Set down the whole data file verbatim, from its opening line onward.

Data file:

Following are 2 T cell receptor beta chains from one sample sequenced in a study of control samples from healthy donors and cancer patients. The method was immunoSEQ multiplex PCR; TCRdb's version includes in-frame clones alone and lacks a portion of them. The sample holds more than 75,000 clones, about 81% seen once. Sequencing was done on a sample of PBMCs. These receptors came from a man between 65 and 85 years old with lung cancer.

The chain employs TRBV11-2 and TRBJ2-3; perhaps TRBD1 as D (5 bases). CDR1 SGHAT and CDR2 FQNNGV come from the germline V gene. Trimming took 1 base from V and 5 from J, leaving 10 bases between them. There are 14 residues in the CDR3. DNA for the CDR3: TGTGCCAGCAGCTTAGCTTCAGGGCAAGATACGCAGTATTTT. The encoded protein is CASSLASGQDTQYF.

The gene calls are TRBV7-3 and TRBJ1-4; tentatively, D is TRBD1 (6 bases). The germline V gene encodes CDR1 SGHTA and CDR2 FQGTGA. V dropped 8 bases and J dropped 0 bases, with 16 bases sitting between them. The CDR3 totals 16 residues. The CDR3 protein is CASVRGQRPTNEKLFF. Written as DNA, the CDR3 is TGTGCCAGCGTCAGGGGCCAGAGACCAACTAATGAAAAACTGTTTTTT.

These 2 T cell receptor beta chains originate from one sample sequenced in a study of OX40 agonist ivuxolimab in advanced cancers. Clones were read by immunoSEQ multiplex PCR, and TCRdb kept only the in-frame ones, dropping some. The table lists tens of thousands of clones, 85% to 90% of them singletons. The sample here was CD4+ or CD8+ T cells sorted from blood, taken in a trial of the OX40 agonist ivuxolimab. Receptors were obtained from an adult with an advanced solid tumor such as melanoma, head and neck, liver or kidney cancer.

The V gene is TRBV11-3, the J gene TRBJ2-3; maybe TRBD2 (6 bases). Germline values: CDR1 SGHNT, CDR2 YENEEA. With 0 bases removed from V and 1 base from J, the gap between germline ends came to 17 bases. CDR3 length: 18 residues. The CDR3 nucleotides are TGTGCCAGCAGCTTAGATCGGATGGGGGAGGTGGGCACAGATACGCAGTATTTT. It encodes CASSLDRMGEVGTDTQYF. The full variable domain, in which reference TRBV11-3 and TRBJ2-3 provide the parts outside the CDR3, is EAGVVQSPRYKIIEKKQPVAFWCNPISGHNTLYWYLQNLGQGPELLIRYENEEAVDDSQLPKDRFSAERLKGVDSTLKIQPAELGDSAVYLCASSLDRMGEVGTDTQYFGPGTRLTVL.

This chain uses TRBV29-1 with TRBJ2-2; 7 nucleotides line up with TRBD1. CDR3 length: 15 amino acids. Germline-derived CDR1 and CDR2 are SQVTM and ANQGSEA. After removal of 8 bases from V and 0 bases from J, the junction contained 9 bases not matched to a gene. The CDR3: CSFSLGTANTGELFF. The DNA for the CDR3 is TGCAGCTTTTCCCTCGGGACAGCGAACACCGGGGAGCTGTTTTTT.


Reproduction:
Following are 2 T cell receptor beta chains from one sample sequenced in a study of control samples from healthy donors and cancer patients. The method was immunoSEQ multiplex PCR; TCRdb's version includes in-frame clones alone and lacks a portion of them. The sample holds more than 75,000 clones, about 81% seen once. Sequencing was done on a sample of PBMCs. These receptors came from a man between 65 and 85 years old with lung cancer.

The chain employs TRBV11-2 and TRBJ2-3; perhaps TRBD1 as D (5 bases). CDR1 SGHAT and CDR2 FQNNGV come from the germline V gene. Trimming took 1 base from V and 5 from J, leaving 10 bases between them. There are 14 residues in the CDR3. DNA for the CDR3: TGTGCCAGCAGCTTAGCTTCAGGGCAAGATACGCAGTATTTT. The encoded protein is CASSLASGQDTQYF.

The gene calls are TRBV7-3 and TRBJ1-4; tentatively, D is TRBD1 (6 bases). The germline V gene encodes CDR1 SGHTA and CDR2 FQGTGA. V dropped 8 bases and J dropped 0 bases, with 16 bases sitting between them. The CDR3 totals 16 residues. The CDR3 protein is CASVRGQRPTNEKLFF. Written as DNA, the CDR3 is TGTGCCAGCGTCAGGGGCCAGAGACCAACTAATGAAAAACTGTTTTTT.

These 2 T cell receptor beta chains originate from one sample sequenced in a study of OX40 agonist ivuxolimab in advanced cancers. Clones were read by immunoSEQ multiplex PCR, and TCRdb kept only the in-frame ones, dropping some. The table lists tens of thousands of clones, 85% to 90% of them singletons. The sample here was CD4+ or CD8+ T cells sorted from blood, taken in a trial of the OX40 agonist ivuxolimab. Receptors were obtained from an adult with an advanced solid tumor such as melanoma, head and neck, liver or kidney cancer.

The V gene is TRBV11-3, the J gene TRBJ2-3; maybe TRBD2 (6 bases). Germline values: CDR1 SGHNT, CDR2 YENEEA. With 0 bases removed from V and 1 base from J, the gap between germline ends came to 17 bases. CDR3 length: 18 residues. The CDR3 nucleotides are TGTGCCAGCAGCTTAGATCGGATGGGGGAGGTGGGCACAGATACGCAGTATTTT. It encodes CASSLDRMGEVGTDTQYF. The full variable domain, in which reference TRBV11-3 and TRBJ2-3 provide the parts outside the CDR3, is EAGVVQSPRYKIIEKKQPVAFWCNPISGHNTLYWYLQNLGQGPELLIRYENEEAVDDSQLPKDRFSAERLKGVDSTLKIQPAELGDSAVYLCASSLDRMGEVGTDTQYFGPGTRLTVL.

This chain uses TRBV29-1 with TRBJ2-2; 7 nucleotides line up with TRBD1. CDR3 length: 15 amino acids. Germline-derived CDR1 and CDR2 are SQVTM and ANQGSEA. After removal of 8 bases from V and 0 bases from J, the junction contained 9 bases not matched to a gene. The CDR3: CSFSLGTANTGELFF. The DNA for the CDR3 is TGCAGCTTTTCCCTCGGGACAGCGAACACCGGGGAGCTGTTTTTT.